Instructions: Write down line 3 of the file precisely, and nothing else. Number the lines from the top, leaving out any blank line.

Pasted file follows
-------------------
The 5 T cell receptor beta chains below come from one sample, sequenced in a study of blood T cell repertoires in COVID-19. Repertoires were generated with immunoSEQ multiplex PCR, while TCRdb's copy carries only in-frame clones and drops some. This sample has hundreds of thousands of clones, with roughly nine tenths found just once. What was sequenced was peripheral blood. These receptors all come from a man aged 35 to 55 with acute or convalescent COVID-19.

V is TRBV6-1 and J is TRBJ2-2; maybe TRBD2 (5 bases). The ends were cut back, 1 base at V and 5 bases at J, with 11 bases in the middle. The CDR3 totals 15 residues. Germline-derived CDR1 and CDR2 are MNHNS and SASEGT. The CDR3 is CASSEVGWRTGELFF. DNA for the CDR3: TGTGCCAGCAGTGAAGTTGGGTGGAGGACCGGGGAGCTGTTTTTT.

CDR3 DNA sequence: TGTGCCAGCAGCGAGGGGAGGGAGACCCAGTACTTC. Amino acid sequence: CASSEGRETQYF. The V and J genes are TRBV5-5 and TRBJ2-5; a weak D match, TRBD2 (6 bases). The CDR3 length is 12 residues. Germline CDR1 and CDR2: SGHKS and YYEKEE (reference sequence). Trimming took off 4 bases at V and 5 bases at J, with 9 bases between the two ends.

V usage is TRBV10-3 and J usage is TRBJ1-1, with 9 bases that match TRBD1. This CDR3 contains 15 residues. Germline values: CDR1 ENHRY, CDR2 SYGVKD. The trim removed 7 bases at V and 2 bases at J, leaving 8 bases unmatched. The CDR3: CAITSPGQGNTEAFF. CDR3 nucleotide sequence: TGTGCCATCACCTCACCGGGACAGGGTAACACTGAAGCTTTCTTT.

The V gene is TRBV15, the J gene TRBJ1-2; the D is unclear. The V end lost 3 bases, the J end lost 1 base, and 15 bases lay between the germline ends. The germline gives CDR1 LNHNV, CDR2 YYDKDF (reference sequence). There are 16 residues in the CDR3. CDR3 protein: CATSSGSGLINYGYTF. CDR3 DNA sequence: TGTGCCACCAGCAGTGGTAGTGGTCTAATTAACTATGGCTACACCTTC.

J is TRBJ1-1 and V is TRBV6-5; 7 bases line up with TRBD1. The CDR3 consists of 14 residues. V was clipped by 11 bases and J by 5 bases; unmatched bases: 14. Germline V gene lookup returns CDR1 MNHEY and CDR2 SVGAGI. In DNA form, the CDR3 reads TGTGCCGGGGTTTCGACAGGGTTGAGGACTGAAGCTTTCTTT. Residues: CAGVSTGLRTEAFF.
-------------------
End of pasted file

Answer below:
CDR3 DNA sequence: TGTGCCAGCAGCGAGGGGAGGGAGACCCAGTACTTC. Amino acid sequence: CASSEGRETQYF. The V and J genes are TRBV5-5 and TRBJ2-5; a weak D match, TRBD2 (6 bases). The CDR3 length is 12 residues. Germline CDR1 and CDR2: SGHKS and YYEKEE (reference sequence). Trimming took off 4 bases at V and 5 bases at J, with 9 bases between the two ends.